The orthogeriatric comanagement improves clinical outcomes of hip fracture in older adults
- 49 Downloads
Treatment of older adults with hip fracture is a healthcare challenge. Orthogeriatric comanagement that is an integrated model of care with shared responsibility improves time to surgery and reduces the length of hospital stay and mortality compared with orthopedic care with geriatric consultation service and usual orthopedic care, respectively.
Treatment of fractures in older adults is a clinical challenge due partly to the presence of comorbidity and polypharmacy. The goal of orthogeriatric models of care is to improve clinical outcomes among older people with hip fractures. We compare clinical outcomes of persons with hip fracture cared according to orthogeriatric comanagement (OGC), orthopedic team with the support of a geriatric consultant service (GCS), and usual orthopedic care (UOC).
This is a single-center, pre-post intervention observational study with two parallel arms, OGC and GCS, and a retrospective control arm. Hip fracture patients admitted to the trauma ward were assigned by the orthopedic surgeon to the OGC (n = 112) or GCS (n = 108) group. The intervention groups were compared each with others and both with the retrospective control group (n = 210) of older adults with hip fracture. Several clinical indicators are considered, including time to surgery, length of stay, in-hospital, and 1-year mortality.
Patients in the OGC (OR 2.62; CI 95% 1.40–4.91) but not those in the GCS (OR 0.74; CI 95% 0.38–1.47) showed a higher probability of undergoing surgery within 48 h compared with those in the UOC. Moreover, the OGC (β, − 1.08; SE, 0.54, p = 0.045) but not the GCS (β, − 0.79; SE, 0.53, p = 0.148) was inversely associated with LOS. Ultimately, patients in the OGC (OR 0.31; CI 95 % 0.10–0.96) but not those in the GCS (OR 0.37; CI 95% 0.10–1.38) experienced a significantly lower 1-year mortality rate compared with those in the UOC. All analyses were independent of several confounders.
Older adults with hip fracture taken in care by the OGC showed better clinical indicators, including time to surgery, length of stay and mortality, than those managed by geriatric consultant service or usual orthopedic care.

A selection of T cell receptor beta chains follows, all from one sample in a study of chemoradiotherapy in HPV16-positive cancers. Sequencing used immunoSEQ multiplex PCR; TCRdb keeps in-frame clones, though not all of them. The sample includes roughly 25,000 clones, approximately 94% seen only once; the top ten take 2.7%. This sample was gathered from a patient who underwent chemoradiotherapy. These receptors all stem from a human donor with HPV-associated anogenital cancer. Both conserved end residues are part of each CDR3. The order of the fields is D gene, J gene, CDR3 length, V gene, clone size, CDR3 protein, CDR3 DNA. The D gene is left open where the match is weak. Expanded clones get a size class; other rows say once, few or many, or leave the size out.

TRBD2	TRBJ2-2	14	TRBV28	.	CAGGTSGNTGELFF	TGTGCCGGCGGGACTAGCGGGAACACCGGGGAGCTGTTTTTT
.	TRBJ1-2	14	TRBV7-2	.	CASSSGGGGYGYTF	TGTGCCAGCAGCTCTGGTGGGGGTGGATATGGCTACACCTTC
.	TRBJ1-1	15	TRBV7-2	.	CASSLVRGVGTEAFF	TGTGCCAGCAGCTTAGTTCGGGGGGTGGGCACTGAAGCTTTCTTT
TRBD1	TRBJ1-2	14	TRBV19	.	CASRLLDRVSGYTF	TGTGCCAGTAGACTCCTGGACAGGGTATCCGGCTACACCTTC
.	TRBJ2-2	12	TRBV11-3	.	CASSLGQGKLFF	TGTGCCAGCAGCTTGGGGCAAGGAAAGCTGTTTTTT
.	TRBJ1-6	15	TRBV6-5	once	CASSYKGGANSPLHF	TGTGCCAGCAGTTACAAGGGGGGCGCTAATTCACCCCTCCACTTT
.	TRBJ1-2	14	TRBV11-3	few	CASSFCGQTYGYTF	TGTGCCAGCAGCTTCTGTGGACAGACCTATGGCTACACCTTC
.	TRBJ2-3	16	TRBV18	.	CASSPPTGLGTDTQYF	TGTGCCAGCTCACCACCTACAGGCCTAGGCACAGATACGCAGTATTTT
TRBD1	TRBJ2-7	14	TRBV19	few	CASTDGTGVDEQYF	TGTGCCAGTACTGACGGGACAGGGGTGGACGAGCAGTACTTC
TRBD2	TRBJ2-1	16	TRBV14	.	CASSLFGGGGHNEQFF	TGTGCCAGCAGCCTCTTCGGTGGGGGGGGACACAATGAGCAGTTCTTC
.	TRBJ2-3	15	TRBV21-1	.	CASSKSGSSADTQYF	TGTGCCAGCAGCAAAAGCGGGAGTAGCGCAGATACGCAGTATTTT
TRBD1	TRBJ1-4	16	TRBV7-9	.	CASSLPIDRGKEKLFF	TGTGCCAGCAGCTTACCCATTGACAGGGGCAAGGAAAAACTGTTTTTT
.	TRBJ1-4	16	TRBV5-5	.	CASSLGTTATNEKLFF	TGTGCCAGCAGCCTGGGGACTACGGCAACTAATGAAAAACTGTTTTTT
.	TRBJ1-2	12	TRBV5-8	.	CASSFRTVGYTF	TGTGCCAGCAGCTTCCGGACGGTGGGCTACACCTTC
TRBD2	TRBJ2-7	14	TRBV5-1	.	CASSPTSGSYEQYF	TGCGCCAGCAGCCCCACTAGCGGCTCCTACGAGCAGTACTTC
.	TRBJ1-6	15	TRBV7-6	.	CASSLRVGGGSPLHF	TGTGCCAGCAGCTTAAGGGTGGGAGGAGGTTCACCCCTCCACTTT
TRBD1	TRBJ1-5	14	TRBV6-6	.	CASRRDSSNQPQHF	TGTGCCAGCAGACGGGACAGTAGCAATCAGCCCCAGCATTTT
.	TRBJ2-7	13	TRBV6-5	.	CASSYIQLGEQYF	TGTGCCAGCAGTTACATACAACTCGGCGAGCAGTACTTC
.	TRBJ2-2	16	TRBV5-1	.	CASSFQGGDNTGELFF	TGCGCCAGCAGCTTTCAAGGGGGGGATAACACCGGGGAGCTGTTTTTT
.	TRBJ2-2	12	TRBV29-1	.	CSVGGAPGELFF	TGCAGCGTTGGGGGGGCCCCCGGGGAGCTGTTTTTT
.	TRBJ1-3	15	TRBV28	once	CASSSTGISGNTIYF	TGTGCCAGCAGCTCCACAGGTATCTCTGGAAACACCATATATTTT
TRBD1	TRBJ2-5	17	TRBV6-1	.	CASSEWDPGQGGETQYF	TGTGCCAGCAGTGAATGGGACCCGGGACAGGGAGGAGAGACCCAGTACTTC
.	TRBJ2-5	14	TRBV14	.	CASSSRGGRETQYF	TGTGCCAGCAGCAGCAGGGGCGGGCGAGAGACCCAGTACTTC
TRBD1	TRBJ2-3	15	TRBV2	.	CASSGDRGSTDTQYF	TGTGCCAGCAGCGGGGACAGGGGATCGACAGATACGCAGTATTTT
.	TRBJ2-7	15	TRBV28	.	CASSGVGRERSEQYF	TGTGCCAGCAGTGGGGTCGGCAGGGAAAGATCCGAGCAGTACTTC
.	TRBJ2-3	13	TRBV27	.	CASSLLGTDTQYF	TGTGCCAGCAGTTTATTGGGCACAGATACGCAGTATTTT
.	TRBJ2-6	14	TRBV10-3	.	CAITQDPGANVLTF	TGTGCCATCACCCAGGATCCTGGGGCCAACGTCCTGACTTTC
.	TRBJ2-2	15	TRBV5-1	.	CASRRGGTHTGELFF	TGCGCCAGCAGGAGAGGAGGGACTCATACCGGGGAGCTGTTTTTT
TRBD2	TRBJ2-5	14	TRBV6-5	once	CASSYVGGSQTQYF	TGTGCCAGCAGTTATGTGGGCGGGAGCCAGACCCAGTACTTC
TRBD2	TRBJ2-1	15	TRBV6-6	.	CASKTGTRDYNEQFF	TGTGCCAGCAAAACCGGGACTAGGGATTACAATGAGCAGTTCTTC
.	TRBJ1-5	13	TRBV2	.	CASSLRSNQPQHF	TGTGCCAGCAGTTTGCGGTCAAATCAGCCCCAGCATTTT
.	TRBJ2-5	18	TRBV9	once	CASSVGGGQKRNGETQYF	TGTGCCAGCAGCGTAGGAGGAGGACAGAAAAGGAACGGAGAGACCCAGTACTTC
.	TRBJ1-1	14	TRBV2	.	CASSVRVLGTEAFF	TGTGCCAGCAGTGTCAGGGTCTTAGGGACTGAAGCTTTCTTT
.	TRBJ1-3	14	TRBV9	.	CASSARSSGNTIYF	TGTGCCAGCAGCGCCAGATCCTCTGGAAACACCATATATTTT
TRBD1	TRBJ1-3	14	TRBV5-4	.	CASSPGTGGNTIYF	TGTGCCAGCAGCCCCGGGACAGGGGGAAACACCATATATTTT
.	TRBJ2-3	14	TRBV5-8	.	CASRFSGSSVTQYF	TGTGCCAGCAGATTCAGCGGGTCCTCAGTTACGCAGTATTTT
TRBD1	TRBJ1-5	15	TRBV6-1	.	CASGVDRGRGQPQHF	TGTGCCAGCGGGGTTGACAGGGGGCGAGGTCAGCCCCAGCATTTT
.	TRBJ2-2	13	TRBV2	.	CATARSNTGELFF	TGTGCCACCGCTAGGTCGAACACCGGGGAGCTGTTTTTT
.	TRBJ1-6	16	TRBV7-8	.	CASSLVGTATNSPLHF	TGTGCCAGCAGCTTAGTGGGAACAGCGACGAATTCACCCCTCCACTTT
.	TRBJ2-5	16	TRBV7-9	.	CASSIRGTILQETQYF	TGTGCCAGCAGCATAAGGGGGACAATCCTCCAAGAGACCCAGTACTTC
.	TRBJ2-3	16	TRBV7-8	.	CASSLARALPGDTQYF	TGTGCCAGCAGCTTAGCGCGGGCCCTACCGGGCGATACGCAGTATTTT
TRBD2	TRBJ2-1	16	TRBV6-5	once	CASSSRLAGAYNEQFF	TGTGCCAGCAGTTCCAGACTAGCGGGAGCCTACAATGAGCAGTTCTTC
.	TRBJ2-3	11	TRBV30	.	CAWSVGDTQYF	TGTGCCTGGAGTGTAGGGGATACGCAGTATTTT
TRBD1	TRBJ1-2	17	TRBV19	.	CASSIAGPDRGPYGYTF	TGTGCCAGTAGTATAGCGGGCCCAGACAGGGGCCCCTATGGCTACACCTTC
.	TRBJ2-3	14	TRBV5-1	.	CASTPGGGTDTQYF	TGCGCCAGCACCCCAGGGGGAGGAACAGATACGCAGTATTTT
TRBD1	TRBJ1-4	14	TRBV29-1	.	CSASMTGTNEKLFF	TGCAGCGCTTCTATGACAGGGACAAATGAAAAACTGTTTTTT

KeywordsHip fracture Orthogeriatric Outcomes Models of care Mortality
Compliance with ethical standards
The study was conducted in accordance with the declaration of Helsinki and approval was obtained from the ethics committee of the regional healthcare system with registration number 2257/14.
Conflicts of interest
- 5.Marcantonio ER, Flacker JM, Michaels M, Resnick NM (2000) Delirium is independently associated with poor functional recovery after hip fracture. 48:618–624Google Scholar
- 8.Khasraghi FA, Lee EJ, Christmas C, Wenz JF (2003) The economic impact of medical complications in geriatric patients with hip fracture. Orthopedics 26:49–53Google Scholar
- 11.Giusti A, Barone A, Razzano M, Pioli G (2011) Optimal setting and care organization in the management of older adults with hip fracture. Eur J Phys Rehabil Med 47:281–296Google Scholar
- 13.Handoll HH, Cameron ID, Mak JC, Finnegan TP (2009) Multidisciplinary rehabilitation for older people with hip fractures. Cochrane Database Syst Rev 7(4):Cd007125Google Scholar
- 18.Middleton M, Wan B, da Assunçao R (2017) Improving hip fracture outcomes with integrated orthogeriatric care: a comparison between two accepted orthogeriatric models. Age Ageing 46:465–470Google Scholar
- 25.Swanson CE, Day GA, Yelland CE, Broome JR, Massey L, Richardson HR, Dimitri K, Marsh A (1998) The management of elderly patients with femoral fractures. A randomised controlled trial of early intervention versus standard care. Med J Aust 169:515–518Google Scholar
- 27.Khasraghi FA, Christmas C, Lee EJ, Mears SC, Wenz JF Sr (2005) Effectiveness of a multidisciplinary team approach to hip fracture management. J Surg Orthop Adv 14:27–31Google Scholar
- 29.Liem IS, Kammerlander C, Suhm N, Blauth M, Roth T, Gosch M, Hoang-Kim A, Mendelson D, Zuckerman J, Leung F, Burton J, Moran C, Parker M, Giusti A, Pioli G, Goldhahn J, Kates SL, Investigation performed with the assistance of the AOTrauma Network (2013) Identifying a standard set of outcome parameters for the evaluation of orthogeriatric co-management for hip fractures. Injury 44:1403–1412CrossRefGoogle Scholar
- 30.Khan R, Fernandez C, Kashifl F, Shedden R, Diggory P (2002) Combined orthogeriatric care in the management of hip fractures: a prospective study. Ann R Coll Surg Engl 84:122–124Google Scholar
- 32.Naglie G, Tansey C, Kirkland JL, Ogilvie-Harris DJ, Detsky AS, Etchells E, Tomlinson G, O'Rourke K, Goldlist B (2002) Interdisciplinary inpatient care for elderly people with hip fracture: a randomized controlled trial. CMAJ 167:25–32Google Scholar
- 39.Tarazona-Santabalbina FJ, Belenguer-Varea A, Rovira-Daudi E, Salcedo-Mahiques E, Cuesta-Peredó D, Doménech-Pascual JR, Salvador-Pérez MI, Avellana-Zaragoza JA (2012) Early interdisciplinary hospital intervention for elderly patients with hip fractures : functional outcome and mortality. Clinics 67:547–556CrossRefGoogle Scholar